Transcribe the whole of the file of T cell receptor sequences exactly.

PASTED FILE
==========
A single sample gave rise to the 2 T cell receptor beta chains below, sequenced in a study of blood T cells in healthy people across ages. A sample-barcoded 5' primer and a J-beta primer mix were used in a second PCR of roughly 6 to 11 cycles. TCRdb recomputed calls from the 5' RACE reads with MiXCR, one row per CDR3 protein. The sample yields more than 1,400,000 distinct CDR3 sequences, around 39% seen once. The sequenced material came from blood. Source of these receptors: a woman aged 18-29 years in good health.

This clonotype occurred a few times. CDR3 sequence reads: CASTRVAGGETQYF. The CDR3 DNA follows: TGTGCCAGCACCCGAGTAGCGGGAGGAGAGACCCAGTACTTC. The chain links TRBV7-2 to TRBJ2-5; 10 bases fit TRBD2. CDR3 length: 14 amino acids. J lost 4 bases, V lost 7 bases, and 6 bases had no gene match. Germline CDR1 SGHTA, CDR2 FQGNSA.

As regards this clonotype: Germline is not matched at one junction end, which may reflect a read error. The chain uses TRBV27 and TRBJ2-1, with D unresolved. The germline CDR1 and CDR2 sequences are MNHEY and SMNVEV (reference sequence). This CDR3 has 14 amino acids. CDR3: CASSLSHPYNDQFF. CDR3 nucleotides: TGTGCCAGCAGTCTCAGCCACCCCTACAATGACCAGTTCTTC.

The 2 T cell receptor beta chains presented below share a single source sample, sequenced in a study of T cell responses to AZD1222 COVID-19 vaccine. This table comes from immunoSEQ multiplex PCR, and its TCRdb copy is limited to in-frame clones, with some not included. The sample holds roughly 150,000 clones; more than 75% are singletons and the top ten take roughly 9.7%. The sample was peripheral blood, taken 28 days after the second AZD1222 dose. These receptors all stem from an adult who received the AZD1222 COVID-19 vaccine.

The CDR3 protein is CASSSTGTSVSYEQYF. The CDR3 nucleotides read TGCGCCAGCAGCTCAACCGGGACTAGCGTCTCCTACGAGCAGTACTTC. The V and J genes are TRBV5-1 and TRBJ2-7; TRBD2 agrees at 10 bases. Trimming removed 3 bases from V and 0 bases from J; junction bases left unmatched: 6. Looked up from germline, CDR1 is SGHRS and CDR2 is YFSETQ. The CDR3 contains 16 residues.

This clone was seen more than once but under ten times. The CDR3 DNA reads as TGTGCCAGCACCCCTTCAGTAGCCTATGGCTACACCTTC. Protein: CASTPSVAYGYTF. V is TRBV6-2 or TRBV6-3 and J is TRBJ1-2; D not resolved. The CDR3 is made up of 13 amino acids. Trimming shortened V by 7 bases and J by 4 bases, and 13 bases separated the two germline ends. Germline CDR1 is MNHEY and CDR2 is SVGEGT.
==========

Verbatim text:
A single sample gave rise to the 2 T cell receptor beta chains below, sequenced in a study of blood T cells in healthy people across ages. A sample-barcoded 5' primer and a J-beta primer mix were used in a second PCR of roughly 6 to 11 cycles. TCRdb recomputed calls from the 5' RACE reads with MiXCR, one row per CDR3 protein. The sample yields more than 1,400,000 distinct CDR3 sequences, around 39% seen once. The sequenced material came from blood. Source of these receptors: a woman aged 18-29 years in good health.

This clonotype occurred a few times. CDR3 sequence reads: CASTRVAGGETQYF. The CDR3 DNA follows: TGTGCCAGCACCCGAGTAGCGGGAGGAGAGACCCAGTACTTC. The chain links TRBV7-2 to TRBJ2-5; 10 bases fit TRBD2. CDR3 length: 14 amino acids. J lost 4 bases, V lost 7 bases, and 6 bases had no gene match. Germline CDR1 SGHTA, CDR2 FQGNSA.

As regards this clonotype: Germline is not matched at one junction end, which may reflect a read error. The chain uses TRBV27 and TRBJ2-1, with D unresolved. The germline CDR1 and CDR2 sequences are MNHEY and SMNVEV (reference sequence). This CDR3 has 14 amino acids. CDR3: CASSLSHPYNDQFF. CDR3 nucleotides: TGTGCCAGCAGTCTCAGCCACCCCTACAATGACCAGTTCTTC.

The 2 T cell receptor beta chains presented below share a single source sample, sequenced in a study of T cell responses to AZD1222 COVID-19 vaccine. This table comes from immunoSEQ multiplex PCR, and its TCRdb copy is limited to in-frame clones, with some not included. The sample holds roughly 150,000 clones; more than 75% are singletons and the top ten take roughly 9.7%. The sample was peripheral blood, taken 28 days after the second AZD1222 dose. These receptors all stem from an adult who received the AZD1222 COVID-19 vaccine.

The CDR3 protein is CASSSTGTSVSYEQYF. The CDR3 nucleotides read TGCGCCAGCAGCTCAACCGGGACTAGCGTCTCCTACGAGCAGTACTTC. The V and J genes are TRBV5-1 and TRBJ2-7; TRBD2 agrees at 10 bases. Trimming removed 3 bases from V and 0 bases from J; junction bases left unmatched: 6. Looked up from germline, CDR1 is SGHRS and CDR2 is YFSETQ. The CDR3 contains 16 residues.

This clone was seen more than once but under ten times. The CDR3 DNA reads as TGTGCCAGCACCCCTTCAGTAGCCTATGGCTACACCTTC. Protein: CASTPSVAYGYTF. V is TRBV6-2 or TRBV6-3 and J is TRBJ1-2; D not resolved. The CDR3 is made up of 13 amino acids. Trimming shortened V by 7 bases and J by 4 bases, and 13 bases separated the two germline ends. Germline CDR1 is MNHEY and CDR2 is SVGEGT.